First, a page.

A Wishy-Washy Economy

Mixed signals about the economy don’t diminish the positive work of credit unions.

 
 

We think America is on the road to recovery, and then we get mixed messages.

For example, an article on CNNMoney.com recently detailed an increase in temporary jobs, which can be a harbinger of full-time hiring’s return. The only problem: The job market isn’t expanding at the rate it should, and the full-time hires aren’t happening. Good news in temporary jobs. Not so good news in the overall market.

In housing, mortgage delinquencies are down at credit unions for the second straight quarter, but foreclosures across the nation hit record highs in August. And closer to home, troubled credit unions are showing undeniable evidence of recovery…only to be conserved by NCUA.

Despite this rollercoaster of emotion, credit unions in the second quarter of 2010 led local economic recoveries. And success wasn’t dependent on asset size.

At one end of the spectrum is Community First Credit Union ($1.4B, Appleton, WI). “If we’re going to have members truly embrace the idea of a cooperative, they need to understand that it’s a give and take,” says Catherine Tierney, president and chief executive officer of Community First.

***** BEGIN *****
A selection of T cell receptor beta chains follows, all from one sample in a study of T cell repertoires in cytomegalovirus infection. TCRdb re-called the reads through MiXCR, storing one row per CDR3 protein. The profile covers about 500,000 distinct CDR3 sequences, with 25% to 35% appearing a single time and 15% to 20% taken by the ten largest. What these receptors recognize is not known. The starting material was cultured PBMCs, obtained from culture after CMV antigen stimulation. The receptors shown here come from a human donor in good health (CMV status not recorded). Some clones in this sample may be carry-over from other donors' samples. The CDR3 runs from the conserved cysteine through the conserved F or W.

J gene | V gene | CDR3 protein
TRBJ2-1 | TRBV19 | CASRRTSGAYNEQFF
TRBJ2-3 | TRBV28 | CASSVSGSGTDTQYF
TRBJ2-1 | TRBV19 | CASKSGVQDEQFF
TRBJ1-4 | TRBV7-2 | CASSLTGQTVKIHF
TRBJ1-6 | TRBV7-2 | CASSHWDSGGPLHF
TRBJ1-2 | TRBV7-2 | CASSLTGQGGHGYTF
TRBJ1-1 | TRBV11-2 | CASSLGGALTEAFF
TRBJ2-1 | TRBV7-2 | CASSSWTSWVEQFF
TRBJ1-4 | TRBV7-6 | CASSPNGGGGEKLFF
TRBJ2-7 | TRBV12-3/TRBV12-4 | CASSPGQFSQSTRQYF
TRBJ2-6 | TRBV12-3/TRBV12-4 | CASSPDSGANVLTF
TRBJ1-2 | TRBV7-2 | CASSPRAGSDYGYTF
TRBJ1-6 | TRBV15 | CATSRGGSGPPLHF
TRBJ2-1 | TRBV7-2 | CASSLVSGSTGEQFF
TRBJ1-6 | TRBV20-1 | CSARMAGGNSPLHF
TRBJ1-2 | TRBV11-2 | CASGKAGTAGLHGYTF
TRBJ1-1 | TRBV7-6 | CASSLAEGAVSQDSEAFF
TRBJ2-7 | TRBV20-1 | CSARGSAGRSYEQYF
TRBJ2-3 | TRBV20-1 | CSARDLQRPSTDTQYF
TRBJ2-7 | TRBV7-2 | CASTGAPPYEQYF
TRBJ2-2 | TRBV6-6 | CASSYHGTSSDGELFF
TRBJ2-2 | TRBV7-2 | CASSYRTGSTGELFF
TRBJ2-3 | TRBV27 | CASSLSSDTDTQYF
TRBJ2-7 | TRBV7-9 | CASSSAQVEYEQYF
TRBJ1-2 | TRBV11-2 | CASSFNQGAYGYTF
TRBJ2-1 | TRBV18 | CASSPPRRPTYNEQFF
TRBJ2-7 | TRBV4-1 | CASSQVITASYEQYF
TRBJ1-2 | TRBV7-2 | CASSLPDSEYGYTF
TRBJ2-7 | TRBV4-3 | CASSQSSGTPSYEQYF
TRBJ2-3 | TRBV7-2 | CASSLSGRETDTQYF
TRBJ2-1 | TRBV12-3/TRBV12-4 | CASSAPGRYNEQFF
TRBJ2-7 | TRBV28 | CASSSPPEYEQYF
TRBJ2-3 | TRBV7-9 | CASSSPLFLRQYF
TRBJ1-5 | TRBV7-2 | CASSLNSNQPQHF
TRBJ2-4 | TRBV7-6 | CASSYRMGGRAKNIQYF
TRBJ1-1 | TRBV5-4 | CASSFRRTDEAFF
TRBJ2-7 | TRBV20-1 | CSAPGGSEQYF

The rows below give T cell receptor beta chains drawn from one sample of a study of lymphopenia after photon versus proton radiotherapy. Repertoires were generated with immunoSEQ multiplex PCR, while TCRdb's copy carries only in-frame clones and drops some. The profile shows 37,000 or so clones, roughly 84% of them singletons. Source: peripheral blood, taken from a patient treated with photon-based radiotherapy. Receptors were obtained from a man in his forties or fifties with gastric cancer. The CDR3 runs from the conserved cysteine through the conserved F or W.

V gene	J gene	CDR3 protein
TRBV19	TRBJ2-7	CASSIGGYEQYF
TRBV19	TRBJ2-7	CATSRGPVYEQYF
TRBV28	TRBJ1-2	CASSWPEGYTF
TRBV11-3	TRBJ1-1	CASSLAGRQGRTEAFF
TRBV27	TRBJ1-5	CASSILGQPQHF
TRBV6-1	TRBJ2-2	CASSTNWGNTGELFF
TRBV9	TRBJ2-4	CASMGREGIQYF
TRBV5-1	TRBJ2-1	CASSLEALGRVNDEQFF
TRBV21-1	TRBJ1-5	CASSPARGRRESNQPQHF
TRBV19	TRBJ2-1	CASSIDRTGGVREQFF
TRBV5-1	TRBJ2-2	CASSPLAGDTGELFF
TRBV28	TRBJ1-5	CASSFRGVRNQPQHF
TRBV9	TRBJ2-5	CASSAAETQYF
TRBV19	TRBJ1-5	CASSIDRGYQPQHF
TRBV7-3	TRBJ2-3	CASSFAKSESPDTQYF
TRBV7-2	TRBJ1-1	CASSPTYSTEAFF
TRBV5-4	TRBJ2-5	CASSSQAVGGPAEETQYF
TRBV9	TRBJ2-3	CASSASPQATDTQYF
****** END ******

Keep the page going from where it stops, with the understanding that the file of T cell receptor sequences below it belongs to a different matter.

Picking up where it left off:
Her attitude drives the credit union’s considerable impact on its community.

On the other end are people such as CEO Randy Marks of $103 million MECE Credit Union. He  credits the high quality of the membership for his credit union’s growth and asset quality profile.

If you want an in-depth look at how the people I’ve mentioned are fueling growth, check out the 2Q edition of CUSP (you will need to log-in to access the articles). You’ll find articles that explain Community First’s success (and mosey on over to CUSP online for video of how the credit union does it), Leadership Perspectives illustrating what good hands credit unions are in and an examination of how CUSOs help members get in (and stay in) their homes.

Finding the good stories might be a little harder these days, but it’s not impossible. Regardless of the larger economic environment, credit unions are proving once again – and again – the difference we make in the lives of our members and in our communities despite a confused economy.